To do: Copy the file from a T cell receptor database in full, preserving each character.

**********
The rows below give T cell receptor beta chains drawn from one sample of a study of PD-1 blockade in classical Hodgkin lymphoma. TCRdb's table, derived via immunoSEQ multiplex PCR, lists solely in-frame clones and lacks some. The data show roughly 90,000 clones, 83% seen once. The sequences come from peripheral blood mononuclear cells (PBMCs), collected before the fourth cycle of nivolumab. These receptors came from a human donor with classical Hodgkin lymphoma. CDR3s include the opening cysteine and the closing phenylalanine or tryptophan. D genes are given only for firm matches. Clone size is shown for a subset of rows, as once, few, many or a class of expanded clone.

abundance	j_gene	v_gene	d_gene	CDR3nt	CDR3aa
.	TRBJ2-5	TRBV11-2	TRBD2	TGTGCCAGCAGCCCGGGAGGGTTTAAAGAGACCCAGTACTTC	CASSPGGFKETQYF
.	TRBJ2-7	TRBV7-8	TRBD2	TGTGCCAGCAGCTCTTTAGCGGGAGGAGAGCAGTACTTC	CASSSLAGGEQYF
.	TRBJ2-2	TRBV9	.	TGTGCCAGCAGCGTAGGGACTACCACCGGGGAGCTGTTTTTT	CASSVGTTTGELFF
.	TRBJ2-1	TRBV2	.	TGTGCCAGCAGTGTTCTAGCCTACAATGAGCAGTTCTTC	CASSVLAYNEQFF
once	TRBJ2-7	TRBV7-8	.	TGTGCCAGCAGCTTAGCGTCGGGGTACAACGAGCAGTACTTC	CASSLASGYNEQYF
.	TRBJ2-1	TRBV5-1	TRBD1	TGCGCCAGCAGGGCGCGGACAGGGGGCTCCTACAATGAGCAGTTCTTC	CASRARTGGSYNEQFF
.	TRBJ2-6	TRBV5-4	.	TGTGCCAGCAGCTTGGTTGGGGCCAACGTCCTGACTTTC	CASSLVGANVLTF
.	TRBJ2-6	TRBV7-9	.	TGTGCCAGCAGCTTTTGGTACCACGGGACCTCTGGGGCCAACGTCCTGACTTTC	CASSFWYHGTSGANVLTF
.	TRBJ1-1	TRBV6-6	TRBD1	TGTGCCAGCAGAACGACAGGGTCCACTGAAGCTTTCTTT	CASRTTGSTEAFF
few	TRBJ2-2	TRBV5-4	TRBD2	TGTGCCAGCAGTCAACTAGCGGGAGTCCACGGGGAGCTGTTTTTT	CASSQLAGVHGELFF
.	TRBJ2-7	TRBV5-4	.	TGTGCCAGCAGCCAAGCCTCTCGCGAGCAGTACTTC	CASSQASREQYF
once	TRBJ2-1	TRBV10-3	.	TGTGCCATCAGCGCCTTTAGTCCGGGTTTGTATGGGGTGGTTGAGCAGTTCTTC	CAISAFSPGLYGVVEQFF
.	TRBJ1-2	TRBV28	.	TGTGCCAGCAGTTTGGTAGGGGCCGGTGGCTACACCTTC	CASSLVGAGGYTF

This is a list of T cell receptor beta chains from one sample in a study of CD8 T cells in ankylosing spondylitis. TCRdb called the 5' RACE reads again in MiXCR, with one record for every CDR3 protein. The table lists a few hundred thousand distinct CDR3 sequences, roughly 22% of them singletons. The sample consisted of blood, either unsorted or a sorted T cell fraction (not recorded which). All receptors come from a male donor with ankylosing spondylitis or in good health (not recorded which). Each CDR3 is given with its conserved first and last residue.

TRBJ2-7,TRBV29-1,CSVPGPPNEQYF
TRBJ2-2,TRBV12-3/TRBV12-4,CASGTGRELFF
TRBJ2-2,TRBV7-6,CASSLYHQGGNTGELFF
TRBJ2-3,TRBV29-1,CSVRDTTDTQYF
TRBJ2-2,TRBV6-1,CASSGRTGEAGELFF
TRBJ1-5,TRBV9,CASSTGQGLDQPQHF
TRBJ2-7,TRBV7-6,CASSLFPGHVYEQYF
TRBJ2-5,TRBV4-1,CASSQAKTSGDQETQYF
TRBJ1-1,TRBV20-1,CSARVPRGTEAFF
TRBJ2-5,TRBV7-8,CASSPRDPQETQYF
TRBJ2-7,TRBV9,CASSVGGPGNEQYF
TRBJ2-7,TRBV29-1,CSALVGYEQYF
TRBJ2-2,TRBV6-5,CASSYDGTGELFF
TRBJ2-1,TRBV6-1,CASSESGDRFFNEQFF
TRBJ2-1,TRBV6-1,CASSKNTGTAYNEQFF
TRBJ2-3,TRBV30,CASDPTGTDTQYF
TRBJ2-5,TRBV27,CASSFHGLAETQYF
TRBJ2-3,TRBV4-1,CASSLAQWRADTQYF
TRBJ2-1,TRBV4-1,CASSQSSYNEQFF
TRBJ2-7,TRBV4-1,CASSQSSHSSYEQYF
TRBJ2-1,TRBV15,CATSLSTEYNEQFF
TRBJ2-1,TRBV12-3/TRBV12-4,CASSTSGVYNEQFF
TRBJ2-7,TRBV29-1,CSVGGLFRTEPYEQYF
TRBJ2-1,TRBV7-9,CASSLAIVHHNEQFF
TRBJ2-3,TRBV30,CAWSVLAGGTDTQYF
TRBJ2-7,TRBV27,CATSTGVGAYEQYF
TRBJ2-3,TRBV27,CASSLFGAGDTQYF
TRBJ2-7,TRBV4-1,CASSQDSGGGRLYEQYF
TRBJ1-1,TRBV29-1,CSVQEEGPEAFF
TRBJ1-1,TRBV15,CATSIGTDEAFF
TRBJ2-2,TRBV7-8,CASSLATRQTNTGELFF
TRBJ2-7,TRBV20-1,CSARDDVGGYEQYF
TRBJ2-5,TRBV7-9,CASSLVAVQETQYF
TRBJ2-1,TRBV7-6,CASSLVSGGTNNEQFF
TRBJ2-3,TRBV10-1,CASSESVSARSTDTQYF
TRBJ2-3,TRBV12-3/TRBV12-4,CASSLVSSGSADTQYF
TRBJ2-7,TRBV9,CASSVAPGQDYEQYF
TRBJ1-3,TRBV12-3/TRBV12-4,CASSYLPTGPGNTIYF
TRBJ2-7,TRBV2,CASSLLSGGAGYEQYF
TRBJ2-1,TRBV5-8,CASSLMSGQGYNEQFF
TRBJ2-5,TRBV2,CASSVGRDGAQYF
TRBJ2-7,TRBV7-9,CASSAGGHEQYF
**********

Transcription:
The rows below give T cell receptor beta chains drawn from one sample of a study of PD-1 blockade in classical Hodgkin lymphoma. TCRdb's table, derived via immunoSEQ multiplex PCR, lists solely in-frame clones and lacks some. The data show roughly 90,000 clones, 83% seen once. The sequences come from peripheral blood mononuclear cells (PBMCs), collected before the fourth cycle of nivolumab. These receptors came from a human donor with classical Hodgkin lymphoma. CDR3s include the opening cysteine and the closing phenylalanine or tryptophan. D genes are given only for firm matches. Clone size is shown for a subset of rows, as once, few, many or a class of expanded clone.

abundance	j_gene	v_gene	d_gene	CDR3nt	CDR3aa
.	TRBJ2-5	TRBV11-2	TRBD2	TGTGCCAGCAGCCCGGGAGGGTTTAAAGAGACCCAGTACTTC	CASSPGGFKETQYF
.	TRBJ2-7	TRBV7-8	TRBD2	TGTGCCAGCAGCTCTTTAGCGGGAGGAGAGCAGTACTTC	CASSSLAGGEQYF
.	TRBJ2-2	TRBV9	.	TGTGCCAGCAGCGTAGGGACTACCACCGGGGAGCTGTTTTTT	CASSVGTTTGELFF
.	TRBJ2-1	TRBV2	.	TGTGCCAGCAGTGTTCTAGCCTACAATGAGCAGTTCTTC	CASSVLAYNEQFF
once	TRBJ2-7	TRBV7-8	.	TGTGCCAGCAGCTTAGCGTCGGGGTACAACGAGCAGTACTTC	CASSLASGYNEQYF
.	TRBJ2-1	TRBV5-1	TRBD1	TGCGCCAGCAGGGCGCGGACAGGGGGCTCCTACAATGAGCAGTTCTTC	CASRARTGGSYNEQFF
.	TRBJ2-6	TRBV5-4	.	TGTGCCAGCAGCTTGGTTGGGGCCAACGTCCTGACTTTC	CASSLVGANVLTF
.	TRBJ2-6	TRBV7-9	.	TGTGCCAGCAGCTTTTGGTACCACGGGACCTCTGGGGCCAACGTCCTGACTTTC	CASSFWYHGTSGANVLTF
.	TRBJ1-1	TRBV6-6	TRBD1	TGTGCCAGCAGAACGACAGGGTCCACTGAAGCTTTCTTT	CASRTTGSTEAFF
few	TRBJ2-2	TRBV5-4	TRBD2	TGTGCCAGCAGTCAACTAGCGGGAGTCCACGGGGAGCTGTTTTTT	CASSQLAGVHGELFF
.	TRBJ2-7	TRBV5-4	.	TGTGCCAGCAGCCAAGCCTCTCGCGAGCAGTACTTC	CASSQASREQYF
once	TRBJ2-1	TRBV10-3	.	TGTGCCATCAGCGCCTTTAGTCCGGGTTTGTATGGGGTGGTTGAGCAGTTCTTC	CAISAFSPGLYGVVEQFF
.	TRBJ1-2	TRBV28	.	TGTGCCAGCAGTTTGGTAGGGGCCGGTGGCTACACCTTC	CASSLVGAGGYTF

This is a list of T cell receptor beta chains from one sample in a study of CD8 T cells in ankylosing spondylitis. TCRdb called the 5' RACE reads again in MiXCR, with one record for every CDR3 protein. The table lists a few hundred thousand distinct CDR3 sequences, roughly 22% of them singletons. The sample consisted of blood, either unsorted or a sorted T cell fraction (not recorded which). All receptors come from a male donor with ankylosing spondylitis or in good health (not recorded which). Each CDR3 is given with its conserved first and last residue.

TRBJ2-7,TRBV29-1,CSVPGPPNEQYF
TRBJ2-2,TRBV12-3/TRBV12-4,CASGTGRELFF
TRBJ2-2,TRBV7-6,CASSLYHQGGNTGELFF
TRBJ2-3,TRBV29-1,CSVRDTTDTQYF
TRBJ2-2,TRBV6-1,CASSGRTGEAGELFF
TRBJ1-5,TRBV9,CASSTGQGLDQPQHF
TRBJ2-7,TRBV7-6,CASSLFPGHVYEQYF
TRBJ2-5,TRBV4-1,CASSQAKTSGDQETQYF
TRBJ1-1,TRBV20-1,CSARVPRGTEAFF
TRBJ2-5,TRBV7-8,CASSPRDPQETQYF
TRBJ2-7,TRBV9,CASSVGGPGNEQYF
TRBJ2-7,TRBV29-1,CSALVGYEQYF
TRBJ2-2,TRBV6-5,CASSYDGTGELFF
TRBJ2-1,TRBV6-1,CASSESGDRFFNEQFF
TRBJ2-1,TRBV6-1,CASSKNTGTAYNEQFF
TRBJ2-3,TRBV30,CASDPTGTDTQYF
TRBJ2-5,TRBV27,CASSFHGLAETQYF
TRBJ2-3,TRBV4-1,CASSLAQWRADTQYF
TRBJ2-1,TRBV4-1,CASSQSSYNEQFF
TRBJ2-7,TRBV4-1,CASSQSSHSSYEQYF
TRBJ2-1,TRBV15,CATSLSTEYNEQFF
TRBJ2-1,TRBV12-3/TRBV12-4,CASSTSGVYNEQFF
TRBJ2-7,TRBV29-1,CSVGGLFRTEPYEQYF
TRBJ2-1,TRBV7-9,CASSLAIVHHNEQFF
TRBJ2-3,TRBV30,CAWSVLAGGTDTQYF
TRBJ2-7,TRBV27,CATSTGVGAYEQYF
TRBJ2-3,TRBV27,CASSLFGAGDTQYF
TRBJ2-7,TRBV4-1,CASSQDSGGGRLYEQYF
TRBJ1-1,TRBV29-1,CSVQEEGPEAFF
TRBJ1-1,TRBV15,CATSIGTDEAFF
TRBJ2-2,TRBV7-8,CASSLATRQTNTGELFF
TRBJ2-7,TRBV20-1,CSARDDVGGYEQYF
TRBJ2-5,TRBV7-9,CASSLVAVQETQYF
TRBJ2-1,TRBV7-6,CASSLVSGGTNNEQFF
TRBJ2-3,TRBV10-1,CASSESVSARSTDTQYF
TRBJ2-3,TRBV12-3/TRBV12-4,CASSLVSSGSADTQYF
TRBJ2-7,TRBV9,CASSVAPGQDYEQYF
TRBJ1-3,TRBV12-3/TRBV12-4,CASSYLPTGPGNTIYF
TRBJ2-7,TRBV2,CASSLLSGGAGYEQYF
TRBJ2-1,TRBV5-8,CASSLMSGQGYNEQFF
TRBJ2-5,TRBV2,CASSVGRDGAQYF
TRBJ2-7,TRBV7-9,CASSAGGHEQYF